14 B ULK D ISTRIBUTOR
and Department Head of the Logistics and Transport Management
study major, pointed out Pakistan. Up to now, US$60 billion has
been invested there, and most of the projects have been completed.
As a result, Pakistan’s GDP growth increased from 3.5 percent to 6
percent between 2013 and 2017, according to Chinese data.
However, it is also clear that China is pursuing geopolitical interests
in the region and in particular with regard to India.
On the other hand, 70 percent of the Silk Road countries have a
GDP/per capita income that is below the global average according
to Breinbauer. There is a high demand for infrastructure investment
between Europe and China, which cannot be met without China. A
functioning infrastructure is in turn the basis for industrialisation and
further economic recovery.
“Consequently, Chinese policymakers see the opportunity in this
region to build regional value chains that beneﬁt all participating
countries,” Breinbauer explained. Chinese investments in crisis
countries can also stabilise the region, ie, generate a kind of “peace
return”. “Multilateral and above all Chinese investments in
infrastructure and logistics should also beneﬁt European
companies,” he added.
On 4 June, the China Communication and Transportation Association,
hosts ‘China-Europe-Blocktrain – Bringing The Silk Road Alive’, from
15:30-17:00 in Hall B2 Forum II.
Then on 5 June, the weekly magazine Verkehr, stages ‘The New Silk
Road – Where is the Hype Leading Us?’. 16:00-17:30, Hall A4 Forum III
transport logistic Preview
ccording to Eurostat, road freight transport is by far the
most important mode of transport in the EU, accounting
for more than 75 percent of the total.
At 71.8 percent, Germany is almost at the same level, but the
shortage of drivers has become a threat to supply reliability. In
addition, there are threats of cost increases due to new climate
protection requirements. The new Silk Road and the Mobility Pact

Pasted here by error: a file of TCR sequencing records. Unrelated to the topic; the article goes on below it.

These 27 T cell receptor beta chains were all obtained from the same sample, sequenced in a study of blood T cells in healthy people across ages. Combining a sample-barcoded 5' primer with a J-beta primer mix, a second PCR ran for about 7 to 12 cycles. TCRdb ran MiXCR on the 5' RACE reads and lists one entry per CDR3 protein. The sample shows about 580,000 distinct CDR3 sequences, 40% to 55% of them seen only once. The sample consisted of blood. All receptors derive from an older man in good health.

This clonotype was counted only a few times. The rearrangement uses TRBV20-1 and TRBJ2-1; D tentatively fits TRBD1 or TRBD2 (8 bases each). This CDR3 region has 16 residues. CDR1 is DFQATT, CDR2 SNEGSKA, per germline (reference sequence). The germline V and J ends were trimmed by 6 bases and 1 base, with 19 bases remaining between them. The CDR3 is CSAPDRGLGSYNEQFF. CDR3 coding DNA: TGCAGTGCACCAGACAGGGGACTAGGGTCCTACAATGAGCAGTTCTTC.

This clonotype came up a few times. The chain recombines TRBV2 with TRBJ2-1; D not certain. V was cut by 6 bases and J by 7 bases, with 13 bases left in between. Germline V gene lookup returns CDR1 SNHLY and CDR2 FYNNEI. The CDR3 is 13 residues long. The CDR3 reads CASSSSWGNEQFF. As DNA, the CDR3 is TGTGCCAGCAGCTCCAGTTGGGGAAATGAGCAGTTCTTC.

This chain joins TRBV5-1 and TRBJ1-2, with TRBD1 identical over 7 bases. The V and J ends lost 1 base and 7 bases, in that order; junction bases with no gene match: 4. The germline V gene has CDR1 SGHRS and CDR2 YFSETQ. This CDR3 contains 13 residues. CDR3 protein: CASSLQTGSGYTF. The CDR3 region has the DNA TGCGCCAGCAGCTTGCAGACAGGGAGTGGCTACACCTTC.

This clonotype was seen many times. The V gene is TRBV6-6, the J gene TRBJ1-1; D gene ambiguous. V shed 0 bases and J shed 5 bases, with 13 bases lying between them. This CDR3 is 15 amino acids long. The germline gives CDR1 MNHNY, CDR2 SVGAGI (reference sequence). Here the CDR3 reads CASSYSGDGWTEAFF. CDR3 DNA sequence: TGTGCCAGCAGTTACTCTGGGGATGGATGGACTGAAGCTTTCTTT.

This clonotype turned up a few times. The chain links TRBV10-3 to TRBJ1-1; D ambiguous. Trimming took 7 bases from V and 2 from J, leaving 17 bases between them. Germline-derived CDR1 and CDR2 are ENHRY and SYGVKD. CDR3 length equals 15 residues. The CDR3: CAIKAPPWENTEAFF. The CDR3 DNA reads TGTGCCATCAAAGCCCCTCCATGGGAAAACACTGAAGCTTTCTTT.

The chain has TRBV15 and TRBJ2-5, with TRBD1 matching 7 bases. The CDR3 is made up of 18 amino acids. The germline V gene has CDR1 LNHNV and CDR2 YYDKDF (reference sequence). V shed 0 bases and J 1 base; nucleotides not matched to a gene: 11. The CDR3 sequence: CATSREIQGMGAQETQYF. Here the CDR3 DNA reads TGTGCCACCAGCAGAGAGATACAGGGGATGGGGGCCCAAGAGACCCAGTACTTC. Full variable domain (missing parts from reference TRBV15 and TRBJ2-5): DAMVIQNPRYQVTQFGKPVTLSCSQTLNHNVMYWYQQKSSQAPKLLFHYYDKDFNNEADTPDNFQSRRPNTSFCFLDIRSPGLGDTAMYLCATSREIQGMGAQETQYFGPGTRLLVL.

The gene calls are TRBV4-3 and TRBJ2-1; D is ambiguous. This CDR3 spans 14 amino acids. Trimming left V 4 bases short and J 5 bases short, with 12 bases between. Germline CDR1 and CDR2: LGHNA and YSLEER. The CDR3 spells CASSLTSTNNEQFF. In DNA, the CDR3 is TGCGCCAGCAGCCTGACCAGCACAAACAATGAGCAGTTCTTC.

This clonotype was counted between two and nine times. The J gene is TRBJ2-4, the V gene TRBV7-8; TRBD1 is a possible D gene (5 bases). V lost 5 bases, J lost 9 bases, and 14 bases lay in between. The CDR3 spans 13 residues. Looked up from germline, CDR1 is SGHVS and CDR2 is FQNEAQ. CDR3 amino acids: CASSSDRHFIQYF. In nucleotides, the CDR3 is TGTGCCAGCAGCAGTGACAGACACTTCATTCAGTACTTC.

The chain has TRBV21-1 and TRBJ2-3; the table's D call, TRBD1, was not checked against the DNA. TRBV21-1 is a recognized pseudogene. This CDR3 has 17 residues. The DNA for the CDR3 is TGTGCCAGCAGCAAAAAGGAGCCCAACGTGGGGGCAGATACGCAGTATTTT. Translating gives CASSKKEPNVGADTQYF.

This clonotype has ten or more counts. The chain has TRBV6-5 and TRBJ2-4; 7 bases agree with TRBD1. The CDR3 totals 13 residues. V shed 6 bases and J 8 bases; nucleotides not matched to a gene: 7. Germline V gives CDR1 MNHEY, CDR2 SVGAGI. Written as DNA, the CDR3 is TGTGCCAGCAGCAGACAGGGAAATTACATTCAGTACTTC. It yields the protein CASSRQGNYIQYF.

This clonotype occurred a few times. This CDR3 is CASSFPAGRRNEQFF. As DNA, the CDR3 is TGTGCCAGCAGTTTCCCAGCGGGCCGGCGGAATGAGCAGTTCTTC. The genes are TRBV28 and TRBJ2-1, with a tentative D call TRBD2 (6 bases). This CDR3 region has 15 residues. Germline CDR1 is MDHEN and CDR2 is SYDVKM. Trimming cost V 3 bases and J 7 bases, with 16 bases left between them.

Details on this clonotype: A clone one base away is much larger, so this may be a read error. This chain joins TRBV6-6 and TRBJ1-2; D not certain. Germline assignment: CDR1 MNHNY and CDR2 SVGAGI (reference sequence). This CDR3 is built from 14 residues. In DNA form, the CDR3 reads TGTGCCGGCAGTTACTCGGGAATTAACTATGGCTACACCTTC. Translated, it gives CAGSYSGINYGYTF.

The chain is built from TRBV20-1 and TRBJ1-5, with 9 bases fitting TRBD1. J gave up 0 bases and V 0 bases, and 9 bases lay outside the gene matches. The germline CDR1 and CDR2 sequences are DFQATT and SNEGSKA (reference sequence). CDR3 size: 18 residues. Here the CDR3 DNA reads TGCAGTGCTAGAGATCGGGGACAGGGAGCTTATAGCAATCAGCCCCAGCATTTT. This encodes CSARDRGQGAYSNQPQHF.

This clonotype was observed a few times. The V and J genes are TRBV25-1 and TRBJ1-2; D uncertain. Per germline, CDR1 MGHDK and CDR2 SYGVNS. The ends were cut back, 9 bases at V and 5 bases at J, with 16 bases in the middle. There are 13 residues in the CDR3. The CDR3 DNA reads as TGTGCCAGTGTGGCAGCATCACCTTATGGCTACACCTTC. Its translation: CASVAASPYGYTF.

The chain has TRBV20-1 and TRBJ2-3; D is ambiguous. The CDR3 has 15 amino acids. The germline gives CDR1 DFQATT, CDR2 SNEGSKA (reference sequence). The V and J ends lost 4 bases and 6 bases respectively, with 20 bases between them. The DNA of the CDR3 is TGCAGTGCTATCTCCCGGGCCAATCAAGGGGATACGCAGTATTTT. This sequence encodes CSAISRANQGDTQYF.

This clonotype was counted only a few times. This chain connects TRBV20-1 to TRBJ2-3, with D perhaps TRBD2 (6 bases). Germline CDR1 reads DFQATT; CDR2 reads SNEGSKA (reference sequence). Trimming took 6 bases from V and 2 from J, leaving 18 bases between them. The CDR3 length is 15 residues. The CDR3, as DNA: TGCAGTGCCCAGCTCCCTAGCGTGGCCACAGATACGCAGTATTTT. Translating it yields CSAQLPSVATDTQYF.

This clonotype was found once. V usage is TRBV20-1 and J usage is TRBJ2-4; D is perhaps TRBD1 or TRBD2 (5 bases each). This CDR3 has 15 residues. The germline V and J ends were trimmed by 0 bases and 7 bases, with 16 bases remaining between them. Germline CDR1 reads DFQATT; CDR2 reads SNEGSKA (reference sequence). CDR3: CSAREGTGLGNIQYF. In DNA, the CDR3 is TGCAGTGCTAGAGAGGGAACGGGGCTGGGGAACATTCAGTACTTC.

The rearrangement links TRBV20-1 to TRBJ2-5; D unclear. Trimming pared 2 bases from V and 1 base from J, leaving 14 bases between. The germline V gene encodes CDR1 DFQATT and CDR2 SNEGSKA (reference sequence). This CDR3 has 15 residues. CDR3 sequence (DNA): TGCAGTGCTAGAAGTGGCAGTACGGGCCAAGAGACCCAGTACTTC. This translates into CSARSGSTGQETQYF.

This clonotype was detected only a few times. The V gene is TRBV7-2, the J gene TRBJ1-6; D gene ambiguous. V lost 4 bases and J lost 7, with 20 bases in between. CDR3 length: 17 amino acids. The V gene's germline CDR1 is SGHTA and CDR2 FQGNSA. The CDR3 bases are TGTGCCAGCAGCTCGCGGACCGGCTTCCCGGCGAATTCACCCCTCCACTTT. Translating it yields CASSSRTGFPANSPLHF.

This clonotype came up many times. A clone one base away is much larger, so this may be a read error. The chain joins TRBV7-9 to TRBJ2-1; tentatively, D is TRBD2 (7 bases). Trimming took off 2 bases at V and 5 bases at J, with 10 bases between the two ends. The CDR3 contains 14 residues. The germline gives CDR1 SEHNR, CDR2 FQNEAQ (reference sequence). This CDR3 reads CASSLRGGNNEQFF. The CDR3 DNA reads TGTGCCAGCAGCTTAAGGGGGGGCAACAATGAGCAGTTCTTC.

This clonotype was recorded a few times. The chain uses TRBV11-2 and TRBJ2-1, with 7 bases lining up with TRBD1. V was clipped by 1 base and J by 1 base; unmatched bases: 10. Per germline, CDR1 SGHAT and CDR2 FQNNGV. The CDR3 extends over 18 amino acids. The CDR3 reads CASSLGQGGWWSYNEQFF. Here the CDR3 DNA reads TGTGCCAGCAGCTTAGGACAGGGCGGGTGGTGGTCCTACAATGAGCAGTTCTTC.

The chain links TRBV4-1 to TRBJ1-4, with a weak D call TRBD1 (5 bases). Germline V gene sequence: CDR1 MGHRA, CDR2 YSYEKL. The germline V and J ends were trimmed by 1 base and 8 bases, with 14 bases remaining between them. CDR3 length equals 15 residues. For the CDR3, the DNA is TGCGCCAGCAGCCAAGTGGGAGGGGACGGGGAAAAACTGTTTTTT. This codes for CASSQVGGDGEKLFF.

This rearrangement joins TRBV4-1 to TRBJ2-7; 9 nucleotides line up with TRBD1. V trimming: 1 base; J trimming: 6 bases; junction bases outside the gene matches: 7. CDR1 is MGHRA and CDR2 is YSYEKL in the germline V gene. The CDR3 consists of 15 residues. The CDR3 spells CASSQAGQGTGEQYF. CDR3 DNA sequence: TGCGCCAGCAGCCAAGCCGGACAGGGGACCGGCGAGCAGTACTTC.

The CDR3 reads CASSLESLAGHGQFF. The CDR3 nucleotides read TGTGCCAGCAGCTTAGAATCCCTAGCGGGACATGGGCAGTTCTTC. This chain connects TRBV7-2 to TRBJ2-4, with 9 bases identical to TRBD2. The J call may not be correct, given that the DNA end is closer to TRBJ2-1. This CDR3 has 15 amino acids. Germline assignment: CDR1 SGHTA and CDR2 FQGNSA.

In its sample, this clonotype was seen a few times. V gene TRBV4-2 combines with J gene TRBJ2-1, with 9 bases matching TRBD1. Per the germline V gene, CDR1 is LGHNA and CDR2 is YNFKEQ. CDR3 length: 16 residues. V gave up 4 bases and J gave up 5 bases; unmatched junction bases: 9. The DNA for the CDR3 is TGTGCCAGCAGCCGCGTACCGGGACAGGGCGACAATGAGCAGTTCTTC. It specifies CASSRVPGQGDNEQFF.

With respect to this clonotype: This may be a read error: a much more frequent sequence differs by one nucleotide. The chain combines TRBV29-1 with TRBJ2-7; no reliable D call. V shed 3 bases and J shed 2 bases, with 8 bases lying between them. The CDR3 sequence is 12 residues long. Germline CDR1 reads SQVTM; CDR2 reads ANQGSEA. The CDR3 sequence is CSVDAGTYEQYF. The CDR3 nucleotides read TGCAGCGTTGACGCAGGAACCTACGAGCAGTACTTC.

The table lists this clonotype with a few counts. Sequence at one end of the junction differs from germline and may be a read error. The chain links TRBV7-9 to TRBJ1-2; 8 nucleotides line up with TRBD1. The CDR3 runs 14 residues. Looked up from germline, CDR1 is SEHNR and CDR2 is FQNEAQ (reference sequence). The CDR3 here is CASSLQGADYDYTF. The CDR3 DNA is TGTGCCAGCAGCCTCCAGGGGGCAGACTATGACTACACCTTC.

The EU countries have decided that the carbon dioxide emissions of
commercial vehicles should decrease by 30 percent by 2030
compared to 2019. An interim target of 15 percent is to be achieved
by 2025. If the targets are missed, there is a risk of ﬁnes which,
according to the Automobile Association VDA, could threaten the
existence of vehicle manufacturers, especially since the targets might
only be achieved by half. For ﬂeet operators, the EU requirements
will in any case result in signiﬁcantly higher acquisition costs.
The autopilot did not replace humans in aircraft cockpits. It will not be any different with trucks
In this context, the World Road Transport Association (IRU) noted
that “the largest share of road transport emissions is accounted for
not by commercial road transport but by the use of private vehicles,”
according to IRU president Christian Labrot
Attracting new talent
Compared to the shortage of drivers, however, EU policy is only a
side stage. “Currently, 21 percent of all jobs in freight transport
alone are vacant,” Stefan Rummel, says managing director of Messe
München. For this reason, the shortage of drivers will also play an
important role in the conference programme of transport logistic.
Five discussion forums are devoted to this pressing issue alone. IRU
has launched a ‘Tackling Driver Shortage in Europe’ campaign to
raise public awareness of the importance of this issue and to provide